Still, in my second game I got slaughtered -30ish to -2 mainly due to the draw. So there's a bit much luck, but I can handle that.


10 Days in Asia

A great gift from my secret santa. The last one I didn't own in the 10-days series. I was totally rusty in my former soviet republics. And I'll be danged if I still didn't know the layout of eastern Asia. It's part game and part education. I give it special status for those marks. And the trains were a good bit of fun to the base mechanics.


Liberté

Totally not a game for me. Too much fiddle and not enough punch for the playtime. For what it's worth, it finally made me realize what a good game El Grande is since I kept comparing all these other Area Control games back to that one. Anyway, I wrote a rather unpopular negative review here:

http://www.boardgamegeek.com/thread/458970
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7. Board Game: Ruse & Bruise [Average Rating:6.45 Overall Rank:1461]
Ben Lott
United States
Mason
Michigan
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November was a very slow month for new games. I spent a lot of our gaming time on games that were new to me in the last few months, and even pulled out some games that haven’t seen the table in more than a year. However there was one game that I received as a late birthday gift, which I got to play for the first time and really enjoyed. So I’m not upset that this game gets my entry for the month of November...



1 = Ruse & Bruise - I found this game to be absolutely delightful. It seemed like there were tough decisions on almost every turn and yet you only had 3 cards to choose from, so there wasn’t much analysis-paralysis. The interaction of the different special abilities makes the game interesting and challenging. My parents seemed to enjoy it, but Rikki is holding back judgment despite the fact that she was the only one who managed to make a complete set of 6 symbols and score the doubling bonus (she won by more than 10 points.) The one complaint I would have is that the game needs a decent player aid. There are several cards where the special ability description on the card is a little too vague or downright wrong, and it’s too much of a pain to always refer back to the rules for clarification. Still I found this game to be a winner and I’m very anxious to give it another try.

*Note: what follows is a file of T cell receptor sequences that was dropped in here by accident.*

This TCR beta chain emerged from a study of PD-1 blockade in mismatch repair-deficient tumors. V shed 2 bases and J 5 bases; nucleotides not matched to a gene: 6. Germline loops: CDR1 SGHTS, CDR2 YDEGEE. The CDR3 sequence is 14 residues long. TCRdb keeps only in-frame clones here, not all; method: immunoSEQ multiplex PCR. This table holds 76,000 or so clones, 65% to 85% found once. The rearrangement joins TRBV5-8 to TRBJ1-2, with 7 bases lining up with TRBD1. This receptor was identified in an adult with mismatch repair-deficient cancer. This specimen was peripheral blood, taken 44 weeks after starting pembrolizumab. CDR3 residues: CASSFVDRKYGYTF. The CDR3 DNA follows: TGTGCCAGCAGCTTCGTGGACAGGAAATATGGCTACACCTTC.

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8. Board Game: Hellas [Average Rating:6.24 Overall Rank:1700]
Eddy Richards
Scotland
Allanton
Duns
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Once again I only played one new game this month, so by default it has to be the best...... This was one I'd acquired some time ago but hadn't got around to playing, in part because this was the German version and we rarely feel like wading through pages of card translations. In fact this wasn't a big problem with this light (almost) wargame as there are only about 20 different cards and the helpful player aid here on the geek made working out which was which very easy. There were no problems with understanding the rules or how the game worked, and it was a pleasant enough game - certainly good enough to be worth getting out again in the near future.